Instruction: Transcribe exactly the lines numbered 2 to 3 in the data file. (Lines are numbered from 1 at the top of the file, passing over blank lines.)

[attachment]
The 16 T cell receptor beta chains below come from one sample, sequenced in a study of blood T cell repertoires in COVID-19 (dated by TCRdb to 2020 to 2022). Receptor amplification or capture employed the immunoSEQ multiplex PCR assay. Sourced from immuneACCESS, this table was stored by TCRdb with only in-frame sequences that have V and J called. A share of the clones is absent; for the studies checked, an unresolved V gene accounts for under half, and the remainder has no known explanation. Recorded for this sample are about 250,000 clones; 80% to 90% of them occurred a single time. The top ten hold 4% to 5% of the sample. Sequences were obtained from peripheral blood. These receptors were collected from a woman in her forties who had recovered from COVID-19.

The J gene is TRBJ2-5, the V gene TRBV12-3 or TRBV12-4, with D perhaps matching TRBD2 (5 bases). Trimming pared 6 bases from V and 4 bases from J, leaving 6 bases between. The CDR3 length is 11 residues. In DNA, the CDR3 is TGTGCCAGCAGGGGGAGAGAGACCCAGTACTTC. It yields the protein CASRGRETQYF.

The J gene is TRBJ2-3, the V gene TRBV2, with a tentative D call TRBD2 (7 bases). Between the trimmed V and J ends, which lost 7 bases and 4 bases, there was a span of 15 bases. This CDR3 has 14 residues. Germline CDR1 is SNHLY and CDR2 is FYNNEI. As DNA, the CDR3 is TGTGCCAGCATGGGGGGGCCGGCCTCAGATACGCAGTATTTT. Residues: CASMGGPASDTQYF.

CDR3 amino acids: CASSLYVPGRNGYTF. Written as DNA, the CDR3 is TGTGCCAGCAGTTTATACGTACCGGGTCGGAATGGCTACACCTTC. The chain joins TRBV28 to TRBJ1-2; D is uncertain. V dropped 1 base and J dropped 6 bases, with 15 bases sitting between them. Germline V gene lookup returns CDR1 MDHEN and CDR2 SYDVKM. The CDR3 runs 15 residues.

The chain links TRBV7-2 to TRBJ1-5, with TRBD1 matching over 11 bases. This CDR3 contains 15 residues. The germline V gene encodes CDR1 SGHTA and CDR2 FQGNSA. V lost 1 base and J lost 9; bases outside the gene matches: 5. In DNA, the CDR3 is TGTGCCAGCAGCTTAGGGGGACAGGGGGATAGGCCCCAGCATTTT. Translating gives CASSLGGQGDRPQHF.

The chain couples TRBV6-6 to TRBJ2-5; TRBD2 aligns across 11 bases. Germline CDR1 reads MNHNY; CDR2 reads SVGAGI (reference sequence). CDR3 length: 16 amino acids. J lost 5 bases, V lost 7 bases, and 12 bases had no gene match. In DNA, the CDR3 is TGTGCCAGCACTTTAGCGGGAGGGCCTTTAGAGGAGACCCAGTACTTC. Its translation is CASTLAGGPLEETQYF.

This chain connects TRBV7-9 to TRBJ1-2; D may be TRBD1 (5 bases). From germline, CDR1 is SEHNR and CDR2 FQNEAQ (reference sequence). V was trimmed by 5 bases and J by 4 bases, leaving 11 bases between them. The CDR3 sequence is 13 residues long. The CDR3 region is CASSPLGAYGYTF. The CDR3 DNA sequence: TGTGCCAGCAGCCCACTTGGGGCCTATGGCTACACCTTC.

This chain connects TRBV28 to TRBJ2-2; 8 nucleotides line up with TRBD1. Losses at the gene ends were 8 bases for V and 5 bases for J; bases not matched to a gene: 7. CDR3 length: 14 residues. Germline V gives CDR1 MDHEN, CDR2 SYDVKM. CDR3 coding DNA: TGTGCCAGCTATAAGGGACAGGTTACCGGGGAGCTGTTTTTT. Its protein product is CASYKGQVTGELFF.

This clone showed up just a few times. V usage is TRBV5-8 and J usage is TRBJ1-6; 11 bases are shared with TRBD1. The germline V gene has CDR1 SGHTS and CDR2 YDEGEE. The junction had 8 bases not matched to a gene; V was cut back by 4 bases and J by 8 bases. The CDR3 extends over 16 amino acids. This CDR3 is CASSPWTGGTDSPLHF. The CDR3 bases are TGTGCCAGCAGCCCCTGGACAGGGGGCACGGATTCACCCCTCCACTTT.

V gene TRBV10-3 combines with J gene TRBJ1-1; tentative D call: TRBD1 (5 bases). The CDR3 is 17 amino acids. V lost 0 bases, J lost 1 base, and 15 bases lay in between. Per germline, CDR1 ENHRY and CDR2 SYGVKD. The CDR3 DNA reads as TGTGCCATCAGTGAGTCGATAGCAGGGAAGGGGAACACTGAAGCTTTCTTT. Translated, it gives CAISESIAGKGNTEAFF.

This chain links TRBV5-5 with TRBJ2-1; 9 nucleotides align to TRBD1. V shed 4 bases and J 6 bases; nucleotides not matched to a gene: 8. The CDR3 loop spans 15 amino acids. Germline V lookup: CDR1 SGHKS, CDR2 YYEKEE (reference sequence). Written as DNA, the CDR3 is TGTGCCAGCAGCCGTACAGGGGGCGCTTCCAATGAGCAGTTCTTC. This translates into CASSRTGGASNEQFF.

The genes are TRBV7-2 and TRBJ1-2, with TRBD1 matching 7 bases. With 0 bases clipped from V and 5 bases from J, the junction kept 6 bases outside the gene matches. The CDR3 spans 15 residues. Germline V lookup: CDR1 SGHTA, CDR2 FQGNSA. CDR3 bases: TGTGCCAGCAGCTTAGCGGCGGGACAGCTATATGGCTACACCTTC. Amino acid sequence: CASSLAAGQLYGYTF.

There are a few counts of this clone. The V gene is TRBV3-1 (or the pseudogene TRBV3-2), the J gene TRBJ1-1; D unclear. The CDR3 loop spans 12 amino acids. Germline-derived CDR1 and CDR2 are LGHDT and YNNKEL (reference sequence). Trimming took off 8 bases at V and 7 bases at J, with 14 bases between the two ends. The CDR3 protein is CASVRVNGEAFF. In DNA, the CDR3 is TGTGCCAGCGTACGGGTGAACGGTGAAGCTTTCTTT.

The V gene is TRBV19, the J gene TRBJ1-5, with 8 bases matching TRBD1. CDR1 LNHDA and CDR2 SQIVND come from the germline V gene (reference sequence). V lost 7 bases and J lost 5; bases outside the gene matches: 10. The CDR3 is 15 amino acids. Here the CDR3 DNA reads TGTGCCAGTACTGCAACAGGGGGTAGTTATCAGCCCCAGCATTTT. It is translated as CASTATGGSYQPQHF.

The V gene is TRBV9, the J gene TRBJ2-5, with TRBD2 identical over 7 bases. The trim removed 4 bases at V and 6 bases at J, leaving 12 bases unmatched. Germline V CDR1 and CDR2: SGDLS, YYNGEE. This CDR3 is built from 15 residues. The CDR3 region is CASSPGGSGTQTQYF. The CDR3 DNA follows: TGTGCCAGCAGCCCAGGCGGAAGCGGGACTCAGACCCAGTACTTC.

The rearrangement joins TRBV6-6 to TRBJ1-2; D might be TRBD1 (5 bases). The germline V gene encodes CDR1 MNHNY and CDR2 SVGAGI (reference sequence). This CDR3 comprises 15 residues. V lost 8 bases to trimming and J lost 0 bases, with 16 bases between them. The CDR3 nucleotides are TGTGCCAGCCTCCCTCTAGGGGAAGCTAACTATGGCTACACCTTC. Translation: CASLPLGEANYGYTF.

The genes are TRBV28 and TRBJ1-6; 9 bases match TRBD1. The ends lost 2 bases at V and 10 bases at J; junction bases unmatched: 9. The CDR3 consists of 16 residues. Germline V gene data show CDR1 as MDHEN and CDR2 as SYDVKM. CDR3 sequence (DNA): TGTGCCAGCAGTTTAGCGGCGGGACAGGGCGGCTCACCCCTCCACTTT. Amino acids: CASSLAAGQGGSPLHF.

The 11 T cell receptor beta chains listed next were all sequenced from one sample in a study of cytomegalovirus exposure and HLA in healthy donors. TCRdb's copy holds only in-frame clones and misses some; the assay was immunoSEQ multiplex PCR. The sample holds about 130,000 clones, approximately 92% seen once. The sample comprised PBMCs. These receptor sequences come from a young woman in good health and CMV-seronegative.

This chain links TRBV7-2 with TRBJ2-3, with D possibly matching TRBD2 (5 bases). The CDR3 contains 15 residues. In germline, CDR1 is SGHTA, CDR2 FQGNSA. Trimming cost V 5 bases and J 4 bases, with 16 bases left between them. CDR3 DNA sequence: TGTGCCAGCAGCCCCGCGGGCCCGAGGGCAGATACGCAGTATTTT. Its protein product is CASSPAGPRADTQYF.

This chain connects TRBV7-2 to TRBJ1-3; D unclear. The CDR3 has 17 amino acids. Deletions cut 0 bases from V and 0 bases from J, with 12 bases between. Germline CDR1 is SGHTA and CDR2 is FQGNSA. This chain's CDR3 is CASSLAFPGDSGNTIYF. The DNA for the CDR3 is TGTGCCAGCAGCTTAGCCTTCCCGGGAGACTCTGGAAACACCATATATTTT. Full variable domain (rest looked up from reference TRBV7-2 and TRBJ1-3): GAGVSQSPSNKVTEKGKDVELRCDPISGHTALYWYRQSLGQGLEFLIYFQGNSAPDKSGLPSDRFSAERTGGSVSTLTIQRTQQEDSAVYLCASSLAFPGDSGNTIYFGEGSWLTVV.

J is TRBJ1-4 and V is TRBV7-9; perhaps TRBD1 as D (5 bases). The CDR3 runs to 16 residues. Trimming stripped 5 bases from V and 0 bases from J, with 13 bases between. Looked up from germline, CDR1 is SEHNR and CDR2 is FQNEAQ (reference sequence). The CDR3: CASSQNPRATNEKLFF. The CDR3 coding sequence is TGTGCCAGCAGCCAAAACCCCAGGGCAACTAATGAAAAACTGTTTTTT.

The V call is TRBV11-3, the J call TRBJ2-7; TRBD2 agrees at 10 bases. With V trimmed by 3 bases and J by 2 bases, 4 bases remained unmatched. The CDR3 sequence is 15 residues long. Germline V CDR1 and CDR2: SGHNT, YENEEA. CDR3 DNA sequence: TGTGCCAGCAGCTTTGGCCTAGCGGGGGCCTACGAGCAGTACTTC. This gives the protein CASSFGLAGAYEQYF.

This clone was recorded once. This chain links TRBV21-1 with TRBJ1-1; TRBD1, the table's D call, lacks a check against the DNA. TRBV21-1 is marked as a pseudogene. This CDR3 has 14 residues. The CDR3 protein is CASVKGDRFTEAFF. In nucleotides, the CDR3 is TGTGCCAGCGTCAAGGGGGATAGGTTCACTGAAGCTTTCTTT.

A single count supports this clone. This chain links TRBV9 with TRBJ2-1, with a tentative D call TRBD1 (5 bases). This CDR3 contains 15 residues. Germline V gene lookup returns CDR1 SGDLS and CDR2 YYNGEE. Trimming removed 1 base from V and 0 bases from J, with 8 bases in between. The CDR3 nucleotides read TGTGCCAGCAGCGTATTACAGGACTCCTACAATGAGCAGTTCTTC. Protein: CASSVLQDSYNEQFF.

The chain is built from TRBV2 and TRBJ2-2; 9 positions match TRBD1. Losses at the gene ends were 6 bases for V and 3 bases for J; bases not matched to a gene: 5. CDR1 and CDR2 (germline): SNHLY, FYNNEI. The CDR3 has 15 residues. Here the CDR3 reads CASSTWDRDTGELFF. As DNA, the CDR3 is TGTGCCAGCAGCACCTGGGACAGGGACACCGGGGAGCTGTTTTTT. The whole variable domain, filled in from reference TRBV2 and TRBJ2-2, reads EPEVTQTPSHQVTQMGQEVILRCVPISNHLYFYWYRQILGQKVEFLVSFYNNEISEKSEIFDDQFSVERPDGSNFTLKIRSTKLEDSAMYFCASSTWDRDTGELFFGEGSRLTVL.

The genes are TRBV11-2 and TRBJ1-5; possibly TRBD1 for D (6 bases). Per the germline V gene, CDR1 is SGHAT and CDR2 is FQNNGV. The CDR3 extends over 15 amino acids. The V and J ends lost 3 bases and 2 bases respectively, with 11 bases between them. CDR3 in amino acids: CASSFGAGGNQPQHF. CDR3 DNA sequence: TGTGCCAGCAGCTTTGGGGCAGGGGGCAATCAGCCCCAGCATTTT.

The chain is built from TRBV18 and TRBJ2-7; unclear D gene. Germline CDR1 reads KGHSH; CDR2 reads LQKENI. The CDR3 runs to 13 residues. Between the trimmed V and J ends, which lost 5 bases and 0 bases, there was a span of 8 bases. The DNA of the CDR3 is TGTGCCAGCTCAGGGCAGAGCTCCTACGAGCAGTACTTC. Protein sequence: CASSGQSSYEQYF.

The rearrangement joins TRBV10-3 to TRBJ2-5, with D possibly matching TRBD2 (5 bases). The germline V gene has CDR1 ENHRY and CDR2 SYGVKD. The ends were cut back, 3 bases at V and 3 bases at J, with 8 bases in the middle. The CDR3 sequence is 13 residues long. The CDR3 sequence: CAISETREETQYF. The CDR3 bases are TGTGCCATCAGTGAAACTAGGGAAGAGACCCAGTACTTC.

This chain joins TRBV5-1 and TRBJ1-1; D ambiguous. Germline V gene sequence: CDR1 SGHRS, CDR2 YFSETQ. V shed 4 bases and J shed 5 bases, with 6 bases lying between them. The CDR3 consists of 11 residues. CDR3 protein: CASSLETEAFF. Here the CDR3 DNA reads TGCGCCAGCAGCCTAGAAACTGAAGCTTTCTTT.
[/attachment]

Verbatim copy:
The J gene is TRBJ2-5, the V gene TRBV12-3 or TRBV12-4, with D perhaps matching TRBD2 (5 bases). Trimming pared 6 bases from V and 4 bases from J, leaving 6 bases between. The CDR3 length is 11 residues. In DNA, the CDR3 is TGTGCCAGCAGGGGGAGAGAGACCCAGTACTTC. It yields the protein CASRGRETQYF.

The J gene is TRBJ2-3, the V gene TRBV2, with a tentative D call TRBD2 (7 bases). Between the trimmed V and J ends, which lost 7 bases and 4 bases, there was a span of 15 bases. This CDR3 has 14 residues. Germline CDR1 is SNHLY and CDR2 is FYNNEI. As DNA, the CDR3 is TGTGCCAGCATGGGGGGGCCGGCCTCAGATACGCAGTATTTT. Residues: CASMGGPASDTQYF.